It was early morning and the general cargo vessel was sailing up a South American river with a pilot onboard. The master and pilot had done a pilot exchange where the pilot presented the plan for the berthing. The vessel would be berthed portside between two vessels which were already berthed. The master asked the pilot if any tugboats would be necessary but the pilot said it would be unnecessary as the vessel would have 200 m clearance between the berthed vessels.
The vessel had a speed of about 2 knots over the ground in the river as there were strong currents and some wind.
During the final berthing manoeuvre the vessel passed one of the berthed vessel with only 20m clearance on the portside as the current set the vessel towards the berthed vessel.
The master had the conn and was positioned on the port wing as he was manoeuvring the vessel, the pilot gave him advice and instructions. When the master noticed that the vessel was very close to the berthed vessel he ordered full power to starboard on the bow thruster.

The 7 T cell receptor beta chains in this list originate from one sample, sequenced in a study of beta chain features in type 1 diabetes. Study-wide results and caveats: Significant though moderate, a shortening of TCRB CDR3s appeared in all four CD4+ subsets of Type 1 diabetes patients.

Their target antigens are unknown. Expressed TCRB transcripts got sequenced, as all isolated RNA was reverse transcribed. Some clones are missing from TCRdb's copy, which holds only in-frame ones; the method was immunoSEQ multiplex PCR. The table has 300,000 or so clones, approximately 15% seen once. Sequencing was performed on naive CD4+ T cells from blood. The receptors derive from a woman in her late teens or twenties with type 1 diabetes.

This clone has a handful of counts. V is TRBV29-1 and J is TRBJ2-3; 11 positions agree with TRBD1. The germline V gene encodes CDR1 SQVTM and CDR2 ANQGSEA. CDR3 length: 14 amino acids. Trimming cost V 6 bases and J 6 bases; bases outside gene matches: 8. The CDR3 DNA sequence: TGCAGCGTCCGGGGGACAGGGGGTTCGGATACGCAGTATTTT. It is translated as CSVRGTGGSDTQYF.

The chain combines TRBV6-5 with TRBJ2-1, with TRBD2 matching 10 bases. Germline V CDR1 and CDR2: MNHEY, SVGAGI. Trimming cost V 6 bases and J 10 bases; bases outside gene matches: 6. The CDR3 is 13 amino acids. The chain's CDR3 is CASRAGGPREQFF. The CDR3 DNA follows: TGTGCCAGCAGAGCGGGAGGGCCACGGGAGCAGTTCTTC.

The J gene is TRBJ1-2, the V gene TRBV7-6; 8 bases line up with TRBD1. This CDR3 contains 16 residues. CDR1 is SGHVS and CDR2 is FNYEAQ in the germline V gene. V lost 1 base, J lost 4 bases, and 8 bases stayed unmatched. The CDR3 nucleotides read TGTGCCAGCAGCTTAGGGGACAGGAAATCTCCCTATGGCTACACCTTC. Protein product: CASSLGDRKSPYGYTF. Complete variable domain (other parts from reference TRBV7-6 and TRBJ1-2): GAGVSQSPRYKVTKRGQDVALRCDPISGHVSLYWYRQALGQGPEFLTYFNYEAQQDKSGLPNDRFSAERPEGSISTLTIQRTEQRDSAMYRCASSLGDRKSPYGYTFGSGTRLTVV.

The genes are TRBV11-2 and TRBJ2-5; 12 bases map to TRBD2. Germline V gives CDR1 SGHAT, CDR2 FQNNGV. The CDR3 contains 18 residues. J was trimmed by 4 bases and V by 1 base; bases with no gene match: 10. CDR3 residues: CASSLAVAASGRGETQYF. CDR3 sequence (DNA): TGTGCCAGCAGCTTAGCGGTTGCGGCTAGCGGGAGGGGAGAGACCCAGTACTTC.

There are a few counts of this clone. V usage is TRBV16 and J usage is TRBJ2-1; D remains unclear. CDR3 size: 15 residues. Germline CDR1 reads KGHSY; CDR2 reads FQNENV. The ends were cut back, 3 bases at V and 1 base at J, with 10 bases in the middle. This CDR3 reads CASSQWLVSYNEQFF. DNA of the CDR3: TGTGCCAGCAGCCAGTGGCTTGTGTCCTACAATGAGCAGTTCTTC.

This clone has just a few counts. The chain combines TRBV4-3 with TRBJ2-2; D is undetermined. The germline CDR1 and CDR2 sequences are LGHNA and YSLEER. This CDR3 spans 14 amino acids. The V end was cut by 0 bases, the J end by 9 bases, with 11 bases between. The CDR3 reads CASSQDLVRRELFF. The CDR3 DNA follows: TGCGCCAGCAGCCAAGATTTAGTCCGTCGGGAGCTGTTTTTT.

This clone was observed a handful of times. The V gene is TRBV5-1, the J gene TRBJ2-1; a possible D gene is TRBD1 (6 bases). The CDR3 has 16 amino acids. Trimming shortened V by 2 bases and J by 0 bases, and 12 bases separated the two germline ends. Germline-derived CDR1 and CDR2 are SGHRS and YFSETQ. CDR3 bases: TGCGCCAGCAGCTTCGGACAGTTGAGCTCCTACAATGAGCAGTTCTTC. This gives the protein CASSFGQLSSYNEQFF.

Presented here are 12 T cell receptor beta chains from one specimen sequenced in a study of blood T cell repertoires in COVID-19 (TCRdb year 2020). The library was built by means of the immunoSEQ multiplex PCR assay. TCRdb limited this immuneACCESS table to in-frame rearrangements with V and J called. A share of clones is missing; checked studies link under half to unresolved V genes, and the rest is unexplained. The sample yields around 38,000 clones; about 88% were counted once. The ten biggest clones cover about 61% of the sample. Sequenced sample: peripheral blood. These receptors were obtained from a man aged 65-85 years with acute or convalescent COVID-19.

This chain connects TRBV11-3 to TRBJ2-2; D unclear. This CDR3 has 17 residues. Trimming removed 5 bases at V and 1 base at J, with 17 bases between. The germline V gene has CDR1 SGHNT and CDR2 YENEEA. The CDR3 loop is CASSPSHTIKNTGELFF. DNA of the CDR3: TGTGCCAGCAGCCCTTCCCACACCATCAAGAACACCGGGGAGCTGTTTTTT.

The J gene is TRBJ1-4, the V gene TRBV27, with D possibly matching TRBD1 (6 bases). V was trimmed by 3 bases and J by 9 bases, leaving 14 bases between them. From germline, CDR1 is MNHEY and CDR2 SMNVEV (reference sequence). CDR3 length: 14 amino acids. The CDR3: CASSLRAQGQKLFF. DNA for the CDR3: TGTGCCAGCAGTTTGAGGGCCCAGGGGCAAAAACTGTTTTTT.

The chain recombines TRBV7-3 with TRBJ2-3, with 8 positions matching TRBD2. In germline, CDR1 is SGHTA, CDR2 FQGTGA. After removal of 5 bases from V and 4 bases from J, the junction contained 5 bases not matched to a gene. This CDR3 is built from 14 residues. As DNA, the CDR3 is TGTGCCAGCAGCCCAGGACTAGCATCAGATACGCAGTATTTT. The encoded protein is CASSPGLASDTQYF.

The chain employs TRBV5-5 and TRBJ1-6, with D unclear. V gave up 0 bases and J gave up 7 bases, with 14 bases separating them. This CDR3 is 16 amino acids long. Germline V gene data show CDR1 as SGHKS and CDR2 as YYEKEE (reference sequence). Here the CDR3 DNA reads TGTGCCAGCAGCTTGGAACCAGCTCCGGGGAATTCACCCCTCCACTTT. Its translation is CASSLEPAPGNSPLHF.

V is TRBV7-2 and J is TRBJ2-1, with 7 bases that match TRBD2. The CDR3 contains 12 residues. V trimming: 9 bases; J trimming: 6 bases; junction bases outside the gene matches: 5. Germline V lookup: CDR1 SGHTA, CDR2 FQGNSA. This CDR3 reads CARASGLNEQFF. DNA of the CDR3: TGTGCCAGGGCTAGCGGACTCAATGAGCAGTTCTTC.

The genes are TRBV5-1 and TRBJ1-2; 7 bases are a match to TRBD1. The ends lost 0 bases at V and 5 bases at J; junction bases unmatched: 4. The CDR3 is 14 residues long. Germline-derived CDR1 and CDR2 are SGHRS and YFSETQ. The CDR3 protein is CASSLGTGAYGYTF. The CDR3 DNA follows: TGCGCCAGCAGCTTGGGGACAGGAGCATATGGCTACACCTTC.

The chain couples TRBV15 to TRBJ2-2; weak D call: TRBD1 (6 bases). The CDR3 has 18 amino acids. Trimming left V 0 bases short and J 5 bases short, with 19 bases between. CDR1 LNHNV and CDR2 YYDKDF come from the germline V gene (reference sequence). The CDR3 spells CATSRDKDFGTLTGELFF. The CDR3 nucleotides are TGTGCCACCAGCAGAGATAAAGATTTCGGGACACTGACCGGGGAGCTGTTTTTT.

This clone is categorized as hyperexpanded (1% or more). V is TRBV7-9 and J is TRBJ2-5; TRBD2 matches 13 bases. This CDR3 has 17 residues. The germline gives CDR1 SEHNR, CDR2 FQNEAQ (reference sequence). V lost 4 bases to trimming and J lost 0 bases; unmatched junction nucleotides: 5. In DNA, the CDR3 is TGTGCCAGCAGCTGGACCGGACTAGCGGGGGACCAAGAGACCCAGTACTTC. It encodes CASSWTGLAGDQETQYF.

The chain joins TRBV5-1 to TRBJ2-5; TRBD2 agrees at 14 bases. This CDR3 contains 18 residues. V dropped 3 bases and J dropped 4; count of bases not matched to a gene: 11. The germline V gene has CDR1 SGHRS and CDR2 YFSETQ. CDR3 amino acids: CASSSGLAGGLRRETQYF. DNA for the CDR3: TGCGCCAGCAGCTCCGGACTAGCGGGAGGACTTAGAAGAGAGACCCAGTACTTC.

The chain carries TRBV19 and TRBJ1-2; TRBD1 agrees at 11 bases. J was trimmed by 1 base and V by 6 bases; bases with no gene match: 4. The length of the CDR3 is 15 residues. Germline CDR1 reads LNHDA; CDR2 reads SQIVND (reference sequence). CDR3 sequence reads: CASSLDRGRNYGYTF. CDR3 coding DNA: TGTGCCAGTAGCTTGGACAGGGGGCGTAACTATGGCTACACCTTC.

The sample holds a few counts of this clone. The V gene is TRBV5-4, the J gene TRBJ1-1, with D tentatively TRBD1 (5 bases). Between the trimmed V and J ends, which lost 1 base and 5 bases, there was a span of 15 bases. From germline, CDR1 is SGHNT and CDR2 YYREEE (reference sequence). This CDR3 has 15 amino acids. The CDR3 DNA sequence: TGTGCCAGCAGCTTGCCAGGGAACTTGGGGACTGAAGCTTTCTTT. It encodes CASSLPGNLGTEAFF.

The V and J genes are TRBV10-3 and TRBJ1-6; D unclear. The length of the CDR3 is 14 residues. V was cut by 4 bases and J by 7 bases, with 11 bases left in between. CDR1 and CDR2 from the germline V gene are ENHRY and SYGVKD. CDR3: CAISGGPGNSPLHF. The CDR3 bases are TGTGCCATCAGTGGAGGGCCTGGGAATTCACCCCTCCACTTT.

Despite the master’s efforts to turn the bow to starboard the vessel continued turning to port and the bow made contact with the berthed vessel. The vessel’s superstructure was forward so the bridge wing also caused some damage to the berthed vessel.
The master finally managed to get control of the vessel and berth it. Upon berthing the vessel, the master noted that the distance between the two berthed vessels was only 10 m forward and 20 m aft.
Source: The Swedish ClubPrevious Next
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